Brian Allee-Walsh

Looking back on the '06 NFL draft that landed the Saints Reggie Bush

ALEX BRANDON/ASSOCIATED PRESS/2006The drafting of running back Reggie Bush, center, in the 2006 NFL draft helped lift the fortunes of the New Orleans Saints after a 3-13 season the year before.
ALEX BRANDON/ASSOCIATED PRESS/2006The drafting of running back Reggie Bush, center, in the 2006 NFL draft helped lift the fortunes of the New Orleans Saints after a 3-13 season the year before. ASSOCIATED PRESS

NEW ORLEANS -- Nearly 10 years have passed since 21-year-old Southern Cal running back Reggie Bush fell like manna from heaven to the New Orleans Saints in the 2006 draft.

I can remember the night before when word leaked out that the Houston Texans at No. 1 had agreed to a contract with North Carolina State defensive end Mario Williams, essentially delivering the nation's premier college running back on a Black and Gold platter to a city, region and NFL fan base still in shock from a catastrophic weather phenomenon called Katrina.

I can remember the morning of Day 1 when NFL Commissioner Paul Tagliabue made the call: "With the second pick of the 2006 NFL draft, the New Orleans Saints select Reggie Bush, running back, University of Southern California."

From a personnel standpoint, the pick seemed frivolous at first blush since the team already employed standout running back Deuce McAllister, a proven commodity as the 23rd overall pick in the 2001 draft.

But Reggie Bush wasn't just anybody. He was seen as a godsend, a silver lin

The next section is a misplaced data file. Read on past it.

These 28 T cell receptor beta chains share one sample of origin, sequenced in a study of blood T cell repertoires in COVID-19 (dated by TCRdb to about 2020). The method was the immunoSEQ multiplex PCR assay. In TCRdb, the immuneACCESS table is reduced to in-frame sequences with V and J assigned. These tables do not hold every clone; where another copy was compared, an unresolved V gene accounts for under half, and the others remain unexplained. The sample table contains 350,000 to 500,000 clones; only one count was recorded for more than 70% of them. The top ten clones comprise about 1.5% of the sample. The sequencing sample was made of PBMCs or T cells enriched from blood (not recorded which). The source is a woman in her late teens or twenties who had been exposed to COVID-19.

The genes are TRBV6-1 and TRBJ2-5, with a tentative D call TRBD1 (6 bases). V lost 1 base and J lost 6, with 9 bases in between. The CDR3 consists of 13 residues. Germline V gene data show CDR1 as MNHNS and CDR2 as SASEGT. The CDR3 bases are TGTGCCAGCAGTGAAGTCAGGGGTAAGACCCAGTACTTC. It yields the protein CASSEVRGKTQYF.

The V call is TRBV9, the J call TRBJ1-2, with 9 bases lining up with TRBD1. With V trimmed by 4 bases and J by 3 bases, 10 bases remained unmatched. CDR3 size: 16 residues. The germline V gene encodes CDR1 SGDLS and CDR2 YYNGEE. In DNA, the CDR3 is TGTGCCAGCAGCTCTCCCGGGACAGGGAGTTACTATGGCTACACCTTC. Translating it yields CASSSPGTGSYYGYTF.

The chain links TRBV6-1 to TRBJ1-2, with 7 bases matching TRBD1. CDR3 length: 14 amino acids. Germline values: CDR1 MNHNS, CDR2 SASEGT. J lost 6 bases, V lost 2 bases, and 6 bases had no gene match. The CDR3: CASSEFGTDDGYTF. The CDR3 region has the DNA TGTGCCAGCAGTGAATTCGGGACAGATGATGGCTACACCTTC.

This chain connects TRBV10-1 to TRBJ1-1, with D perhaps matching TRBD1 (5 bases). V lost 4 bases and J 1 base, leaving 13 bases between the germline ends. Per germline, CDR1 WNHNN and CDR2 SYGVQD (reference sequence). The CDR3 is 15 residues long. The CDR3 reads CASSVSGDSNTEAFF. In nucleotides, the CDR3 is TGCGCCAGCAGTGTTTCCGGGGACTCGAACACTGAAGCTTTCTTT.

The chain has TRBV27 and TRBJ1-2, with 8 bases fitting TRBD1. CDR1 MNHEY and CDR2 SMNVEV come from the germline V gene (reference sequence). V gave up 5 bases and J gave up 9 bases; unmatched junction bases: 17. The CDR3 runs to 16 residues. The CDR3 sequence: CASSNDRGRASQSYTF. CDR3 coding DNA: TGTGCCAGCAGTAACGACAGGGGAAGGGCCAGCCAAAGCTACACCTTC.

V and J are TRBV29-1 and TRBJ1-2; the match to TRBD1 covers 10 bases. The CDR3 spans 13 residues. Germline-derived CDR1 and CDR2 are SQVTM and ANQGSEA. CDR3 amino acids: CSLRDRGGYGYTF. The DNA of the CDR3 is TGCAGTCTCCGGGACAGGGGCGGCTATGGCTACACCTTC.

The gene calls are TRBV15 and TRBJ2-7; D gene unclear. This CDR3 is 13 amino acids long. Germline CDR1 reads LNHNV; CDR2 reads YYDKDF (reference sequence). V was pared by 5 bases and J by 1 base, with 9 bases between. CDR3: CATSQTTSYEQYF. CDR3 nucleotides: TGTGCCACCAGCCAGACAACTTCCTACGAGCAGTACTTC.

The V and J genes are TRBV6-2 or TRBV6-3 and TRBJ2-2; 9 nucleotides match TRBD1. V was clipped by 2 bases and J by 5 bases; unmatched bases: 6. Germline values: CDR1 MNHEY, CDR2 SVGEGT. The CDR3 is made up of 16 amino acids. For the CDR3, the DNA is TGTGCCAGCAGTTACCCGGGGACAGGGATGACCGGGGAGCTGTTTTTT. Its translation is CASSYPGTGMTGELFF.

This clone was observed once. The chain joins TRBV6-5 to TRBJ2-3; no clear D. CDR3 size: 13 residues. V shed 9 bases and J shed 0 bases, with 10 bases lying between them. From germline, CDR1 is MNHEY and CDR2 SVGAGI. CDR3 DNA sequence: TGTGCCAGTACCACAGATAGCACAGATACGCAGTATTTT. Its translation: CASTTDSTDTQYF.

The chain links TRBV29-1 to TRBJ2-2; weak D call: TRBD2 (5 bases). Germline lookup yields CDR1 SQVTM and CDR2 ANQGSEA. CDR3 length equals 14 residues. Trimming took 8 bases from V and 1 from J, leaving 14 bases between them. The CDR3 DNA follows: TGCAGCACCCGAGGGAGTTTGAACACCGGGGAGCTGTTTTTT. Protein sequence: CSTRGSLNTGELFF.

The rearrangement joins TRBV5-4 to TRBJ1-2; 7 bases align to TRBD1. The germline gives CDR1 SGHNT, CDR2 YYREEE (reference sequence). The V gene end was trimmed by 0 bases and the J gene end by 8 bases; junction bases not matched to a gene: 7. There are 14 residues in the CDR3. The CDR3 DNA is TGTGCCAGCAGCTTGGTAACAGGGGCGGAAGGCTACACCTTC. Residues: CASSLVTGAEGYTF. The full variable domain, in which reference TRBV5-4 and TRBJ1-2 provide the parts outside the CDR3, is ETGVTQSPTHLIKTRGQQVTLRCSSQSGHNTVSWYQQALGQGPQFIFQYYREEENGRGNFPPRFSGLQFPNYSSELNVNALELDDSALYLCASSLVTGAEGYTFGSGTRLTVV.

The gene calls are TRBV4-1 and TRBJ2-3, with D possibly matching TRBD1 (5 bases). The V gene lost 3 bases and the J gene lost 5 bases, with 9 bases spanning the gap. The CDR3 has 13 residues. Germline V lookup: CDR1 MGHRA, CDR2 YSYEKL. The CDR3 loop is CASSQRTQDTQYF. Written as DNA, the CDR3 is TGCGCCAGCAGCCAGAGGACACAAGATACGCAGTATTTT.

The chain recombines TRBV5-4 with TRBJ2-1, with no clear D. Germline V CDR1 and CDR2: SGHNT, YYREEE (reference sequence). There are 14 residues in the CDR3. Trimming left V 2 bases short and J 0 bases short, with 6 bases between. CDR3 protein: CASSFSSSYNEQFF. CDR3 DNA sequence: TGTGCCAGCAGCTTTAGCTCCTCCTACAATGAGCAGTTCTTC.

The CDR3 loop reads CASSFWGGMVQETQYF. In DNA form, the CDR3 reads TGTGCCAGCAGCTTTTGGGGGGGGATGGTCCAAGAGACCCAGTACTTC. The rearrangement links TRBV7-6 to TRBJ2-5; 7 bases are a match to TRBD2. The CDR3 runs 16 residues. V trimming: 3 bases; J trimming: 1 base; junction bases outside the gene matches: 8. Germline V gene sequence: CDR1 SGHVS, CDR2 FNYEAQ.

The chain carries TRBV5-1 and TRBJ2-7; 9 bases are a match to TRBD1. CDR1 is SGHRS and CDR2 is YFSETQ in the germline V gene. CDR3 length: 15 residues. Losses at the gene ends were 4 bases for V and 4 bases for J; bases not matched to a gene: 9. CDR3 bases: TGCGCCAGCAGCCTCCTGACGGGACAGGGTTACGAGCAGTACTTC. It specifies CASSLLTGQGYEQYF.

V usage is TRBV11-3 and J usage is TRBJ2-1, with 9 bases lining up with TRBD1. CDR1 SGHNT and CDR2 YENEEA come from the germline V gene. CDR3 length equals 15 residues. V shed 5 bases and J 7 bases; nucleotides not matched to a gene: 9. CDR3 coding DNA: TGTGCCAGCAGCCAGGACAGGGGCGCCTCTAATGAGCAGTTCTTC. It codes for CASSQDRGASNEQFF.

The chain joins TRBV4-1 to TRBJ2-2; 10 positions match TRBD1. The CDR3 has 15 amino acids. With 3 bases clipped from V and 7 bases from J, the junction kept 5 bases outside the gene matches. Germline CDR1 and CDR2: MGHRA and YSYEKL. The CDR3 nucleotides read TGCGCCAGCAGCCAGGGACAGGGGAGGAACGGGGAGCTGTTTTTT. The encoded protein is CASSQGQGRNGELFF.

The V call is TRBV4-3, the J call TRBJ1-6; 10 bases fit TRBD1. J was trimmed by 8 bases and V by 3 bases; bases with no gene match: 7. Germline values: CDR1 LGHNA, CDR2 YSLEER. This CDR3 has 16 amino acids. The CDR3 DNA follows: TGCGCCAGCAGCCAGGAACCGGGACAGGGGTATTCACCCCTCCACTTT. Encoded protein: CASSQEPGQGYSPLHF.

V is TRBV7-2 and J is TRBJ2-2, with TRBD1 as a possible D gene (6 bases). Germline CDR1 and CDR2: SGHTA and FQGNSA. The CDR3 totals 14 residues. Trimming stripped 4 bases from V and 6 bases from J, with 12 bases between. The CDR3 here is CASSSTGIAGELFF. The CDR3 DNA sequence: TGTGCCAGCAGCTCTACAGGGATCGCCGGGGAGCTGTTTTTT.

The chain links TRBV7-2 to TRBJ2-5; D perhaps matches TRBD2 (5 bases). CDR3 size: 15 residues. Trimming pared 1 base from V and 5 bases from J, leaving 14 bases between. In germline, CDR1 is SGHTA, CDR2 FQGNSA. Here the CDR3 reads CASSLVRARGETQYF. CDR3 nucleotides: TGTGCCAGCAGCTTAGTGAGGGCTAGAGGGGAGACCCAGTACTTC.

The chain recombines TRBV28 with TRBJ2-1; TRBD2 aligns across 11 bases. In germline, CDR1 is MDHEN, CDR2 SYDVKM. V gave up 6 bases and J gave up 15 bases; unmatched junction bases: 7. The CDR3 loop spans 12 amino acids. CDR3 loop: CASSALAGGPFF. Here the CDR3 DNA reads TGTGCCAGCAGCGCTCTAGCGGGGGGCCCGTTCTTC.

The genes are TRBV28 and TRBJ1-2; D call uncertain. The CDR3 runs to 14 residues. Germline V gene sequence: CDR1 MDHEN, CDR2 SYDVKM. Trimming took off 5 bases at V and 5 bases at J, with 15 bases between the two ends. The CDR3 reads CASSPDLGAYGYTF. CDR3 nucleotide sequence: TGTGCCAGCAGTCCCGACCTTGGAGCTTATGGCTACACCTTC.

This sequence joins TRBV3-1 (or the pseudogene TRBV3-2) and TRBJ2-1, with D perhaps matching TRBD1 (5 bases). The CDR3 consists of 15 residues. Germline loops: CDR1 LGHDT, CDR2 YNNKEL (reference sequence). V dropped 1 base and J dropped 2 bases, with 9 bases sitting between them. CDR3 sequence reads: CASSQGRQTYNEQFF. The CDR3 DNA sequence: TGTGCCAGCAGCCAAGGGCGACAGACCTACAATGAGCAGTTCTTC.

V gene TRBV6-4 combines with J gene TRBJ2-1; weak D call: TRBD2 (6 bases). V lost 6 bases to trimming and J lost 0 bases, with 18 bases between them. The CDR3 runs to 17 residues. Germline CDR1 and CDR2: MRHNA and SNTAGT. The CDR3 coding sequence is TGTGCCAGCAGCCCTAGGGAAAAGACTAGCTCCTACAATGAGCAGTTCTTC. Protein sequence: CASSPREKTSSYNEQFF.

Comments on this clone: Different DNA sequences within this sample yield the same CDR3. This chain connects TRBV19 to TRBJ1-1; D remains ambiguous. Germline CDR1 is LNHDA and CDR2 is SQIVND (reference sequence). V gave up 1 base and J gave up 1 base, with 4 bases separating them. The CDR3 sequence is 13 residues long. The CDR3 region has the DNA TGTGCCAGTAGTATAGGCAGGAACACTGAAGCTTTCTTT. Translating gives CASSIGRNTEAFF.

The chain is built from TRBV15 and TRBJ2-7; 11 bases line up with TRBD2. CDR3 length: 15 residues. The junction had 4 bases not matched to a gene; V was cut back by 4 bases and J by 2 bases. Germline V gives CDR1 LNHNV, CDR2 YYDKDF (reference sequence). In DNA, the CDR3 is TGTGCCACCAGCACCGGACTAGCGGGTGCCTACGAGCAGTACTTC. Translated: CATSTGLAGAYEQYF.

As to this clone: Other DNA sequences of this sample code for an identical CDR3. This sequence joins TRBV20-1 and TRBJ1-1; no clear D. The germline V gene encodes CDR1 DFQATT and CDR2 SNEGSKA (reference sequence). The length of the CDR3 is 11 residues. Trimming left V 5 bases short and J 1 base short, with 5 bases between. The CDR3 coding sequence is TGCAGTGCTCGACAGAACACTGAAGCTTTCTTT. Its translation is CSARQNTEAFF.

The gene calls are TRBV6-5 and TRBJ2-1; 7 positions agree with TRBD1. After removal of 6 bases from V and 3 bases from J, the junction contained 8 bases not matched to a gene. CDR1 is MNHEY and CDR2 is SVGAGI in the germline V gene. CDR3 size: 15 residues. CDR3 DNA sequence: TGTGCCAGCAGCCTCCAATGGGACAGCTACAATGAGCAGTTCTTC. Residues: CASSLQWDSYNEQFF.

ing and ray of hope and another step on a long road to recovery for a wounded NFL franchise coming off a nomadic 3-13 season.

Sure, Saints GM Mickey Loomis and first-year coach Sean Payton could have gone the conservative route, perhaps traded down and picked up an extra pick or two. But these were desperate times. They needed to rock Who Dat world.

They needed to make a marketing splash and give season-ticket holders reason to spend their few disposable dollars on themselves rather than their homes and other life essentials.

So when the Texans lassoed Williams -- dubbed one of the biggest draft mistakes in NFL draft history by one ESPN analyst -- the Saints' prayers were answered ten-fold.

And to think, seven years earlier, Saints coach Mike Ditka made Texas running back Ricky Williams a one-man draft in 1999 by sending a gift-wrapped package of eight picks to the Washington Redskins.

In addition to Bush, the Saints' brain trust collared safety Roman Harper, guard Jahri Evans, tackle Zach Strief and wide receiver Marques Colston in the '06 draft, all of whom played a major role in the Super Bowl XLIV championship season of 2009. Imagine how that draft would be viewed today if Payton had realized the value of fifth-round pick defensive end Rob Ninkovich of Purdue, who later became a stellar performer for New England after twice being cut by New Orleans.

Second to none in franchise history, perhaps, only surpassed by the 1986 draft that featured Jim Dombrowski, Dalton Hilliard, Rueben Mayes and Pat Swilling.

Only Strief remains from that 2006 draft and he's clinging to a job at age 32.

Ten years later, Loomis and Payton would be well served to catch lightning in a bottle again, beginning with the 12th selection in Round 1 on Thursday (7 p.m., NFL Network) and with subsequent picks (Nos. 47, 78, 112, 152 and 237) Friday and Saturday.

A good pass rusher would get the ball rolling in my opinion, say, either defensive end Shaq Lawson or Louisville defensive tackle Sheldon Rankins at No. 12, or Clemson defensive end Kevin Dodd if the Saints would trade down in the round.

None of those players would make the splash that Reggie Bush did 10 years ago.

Then again, these are different times. No splash is required. A clean dive into the college talent pool would do just fine.

Brian Allee-Walsh, is a long-time Saints reporter based in New Orleans. He can be reached at sports@sunherald.com.

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